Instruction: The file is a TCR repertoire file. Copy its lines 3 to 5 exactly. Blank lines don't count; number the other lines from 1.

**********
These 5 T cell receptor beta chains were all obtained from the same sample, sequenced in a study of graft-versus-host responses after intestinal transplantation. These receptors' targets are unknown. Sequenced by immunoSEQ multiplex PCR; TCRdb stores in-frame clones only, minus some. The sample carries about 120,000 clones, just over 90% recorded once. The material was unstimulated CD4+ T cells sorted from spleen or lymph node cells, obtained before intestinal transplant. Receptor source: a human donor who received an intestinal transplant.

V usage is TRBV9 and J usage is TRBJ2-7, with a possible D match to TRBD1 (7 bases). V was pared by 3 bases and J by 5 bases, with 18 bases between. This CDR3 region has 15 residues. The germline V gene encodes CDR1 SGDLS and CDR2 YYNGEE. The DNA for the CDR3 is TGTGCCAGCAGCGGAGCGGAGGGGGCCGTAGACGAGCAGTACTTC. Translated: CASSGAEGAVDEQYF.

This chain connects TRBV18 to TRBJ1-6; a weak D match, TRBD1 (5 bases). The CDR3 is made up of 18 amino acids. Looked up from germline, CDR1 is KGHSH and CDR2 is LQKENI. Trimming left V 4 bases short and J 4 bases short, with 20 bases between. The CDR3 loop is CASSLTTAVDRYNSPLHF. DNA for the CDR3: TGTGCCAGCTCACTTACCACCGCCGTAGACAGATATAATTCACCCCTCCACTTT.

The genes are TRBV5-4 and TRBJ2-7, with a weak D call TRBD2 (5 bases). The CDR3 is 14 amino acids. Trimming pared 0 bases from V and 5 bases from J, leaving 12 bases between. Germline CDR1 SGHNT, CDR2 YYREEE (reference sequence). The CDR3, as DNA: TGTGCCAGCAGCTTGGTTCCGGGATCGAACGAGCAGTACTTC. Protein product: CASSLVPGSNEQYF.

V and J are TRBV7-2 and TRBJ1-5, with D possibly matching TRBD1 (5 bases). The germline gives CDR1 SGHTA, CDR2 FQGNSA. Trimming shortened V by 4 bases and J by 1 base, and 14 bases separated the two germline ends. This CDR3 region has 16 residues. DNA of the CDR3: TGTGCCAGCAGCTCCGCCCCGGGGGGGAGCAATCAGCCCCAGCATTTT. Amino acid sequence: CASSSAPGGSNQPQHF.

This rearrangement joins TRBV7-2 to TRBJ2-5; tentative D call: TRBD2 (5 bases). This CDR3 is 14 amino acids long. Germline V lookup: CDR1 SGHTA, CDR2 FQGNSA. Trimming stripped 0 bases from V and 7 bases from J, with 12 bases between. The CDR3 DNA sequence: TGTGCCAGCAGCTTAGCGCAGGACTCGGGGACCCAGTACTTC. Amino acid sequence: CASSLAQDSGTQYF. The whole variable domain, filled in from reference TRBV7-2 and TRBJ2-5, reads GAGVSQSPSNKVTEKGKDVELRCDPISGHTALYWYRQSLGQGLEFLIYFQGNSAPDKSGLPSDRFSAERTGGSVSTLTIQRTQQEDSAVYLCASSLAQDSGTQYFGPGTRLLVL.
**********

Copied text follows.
This chain connects TRBV18 to TRBJ1-6; a weak D match, TRBD1 (5 bases). The CDR3 is made up of 18 amino acids. Looked up from germline, CDR1 is KGHSH and CDR2 is LQKENI. Trimming left V 4 bases short and J 4 bases short, with 20 bases between. The CDR3 loop is CASSLTTAVDRYNSPLHF. DNA for the CDR3: TGTGCCAGCTCACTTACCACCGCCGTAGACAGATATAATTCACCCCTCCACTTT.

The genes are TRBV5-4 and TRBJ2-7, with a weak D call TRBD2 (5 bases). The CDR3 is 14 amino acids. Trimming pared 0 bases from V and 5 bases from J, leaving 12 bases between. Germline CDR1 SGHNT, CDR2 YYREEE (reference sequence). The CDR3, as DNA: TGTGCCAGCAGCTTGGTTCCGGGATCGAACGAGCAGTACTTC. Protein product: CASSLVPGSNEQYF.

V and J are TRBV7-2 and TRBJ1-5, with D possibly matching TRBD1 (5 bases). The germline gives CDR1 SGHTA, CDR2 FQGNSA. Trimming shortened V by 4 bases and J by 1 base, and 14 bases separated the two germline ends. This CDR3 region has 16 residues. DNA of the CDR3: TGTGCCAGCAGCTCCGCCCCGGGGGGGAGCAATCAGCCCCAGCATTTT. Amino acid sequence: CASSSAPGGSNQPQHF.